Talk to any serious follower of Military matters — not the hard core ideologues that see all military as bad — and the looming budget cuts make about zilch for sense.
If you remember in 2007 we were desperate to grow the Army and Marine Corps, because the Active, and even Guard and Reserve forces couldn’t keep up with the tempo of war, and the demands placed upon them. Whole units were formed and deployed in record time.
There was a lot of talk about how some of the recruits were under trained, or that the stress on the seasoned troops was too much, cripples with P3 (also known as Dead Man) profiles were deploying. Really its hard to argue that both ground combat services weren’t scraping the bottom of the barrel. I could talk about Stop-Loss/Stop-Move, or the numerous waivers granted to recruits, but that would be simply beating a dead horse.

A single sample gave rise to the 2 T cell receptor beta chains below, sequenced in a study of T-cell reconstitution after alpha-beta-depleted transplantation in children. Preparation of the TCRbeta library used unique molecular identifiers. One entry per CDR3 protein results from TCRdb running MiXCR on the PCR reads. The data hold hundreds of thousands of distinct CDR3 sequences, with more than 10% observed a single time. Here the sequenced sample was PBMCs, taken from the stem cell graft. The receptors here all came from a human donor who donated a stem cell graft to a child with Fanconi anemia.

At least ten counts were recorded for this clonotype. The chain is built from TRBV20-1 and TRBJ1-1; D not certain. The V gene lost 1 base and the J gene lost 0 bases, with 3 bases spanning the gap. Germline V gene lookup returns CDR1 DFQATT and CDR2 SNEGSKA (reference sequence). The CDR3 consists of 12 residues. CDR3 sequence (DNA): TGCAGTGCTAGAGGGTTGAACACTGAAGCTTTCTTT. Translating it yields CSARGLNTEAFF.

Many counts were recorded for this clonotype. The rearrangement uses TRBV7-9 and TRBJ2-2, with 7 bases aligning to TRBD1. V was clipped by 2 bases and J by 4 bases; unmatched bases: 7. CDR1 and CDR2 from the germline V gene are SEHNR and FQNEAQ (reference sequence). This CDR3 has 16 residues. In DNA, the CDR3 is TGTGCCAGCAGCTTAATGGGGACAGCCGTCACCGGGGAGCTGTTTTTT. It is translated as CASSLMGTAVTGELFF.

So now we’re getting ready to cut the ground combat services by a staggering amount. Keep in mind we’re still at war, and this is to say nothing of the Navy and Air Force, which have already taken massive hits to support the Army and Marine Corps. Why are we giving so many active duty troops the pink slip? The demand isn’t going to go away. Chances are if its not Syria, North Korea, Iran, Somalia, or God forbid, Europe (again), there will be some conflict that will arise sometime in the near future that the US will get involved in. In such an unstable world, its almost a certainty. So why cut the active force?
Well it goes back to a way of thinking that is sadly seeing too much play in defence politics. Soldiers of the Active Army are expensive, they do nothing but sit in their barracks until called upon right? Well why have this vast Army (or any other service), we can [insert corner to cut here] and save [insert dollar figure here]. This idea really started with the George H. W. Bush’s “peace dividend”. In the process of closing certain bases and squeezing troops into others, it was seen that some military jobs (known as MOS, or military occupational specialties) were not essential to a peacetime Army.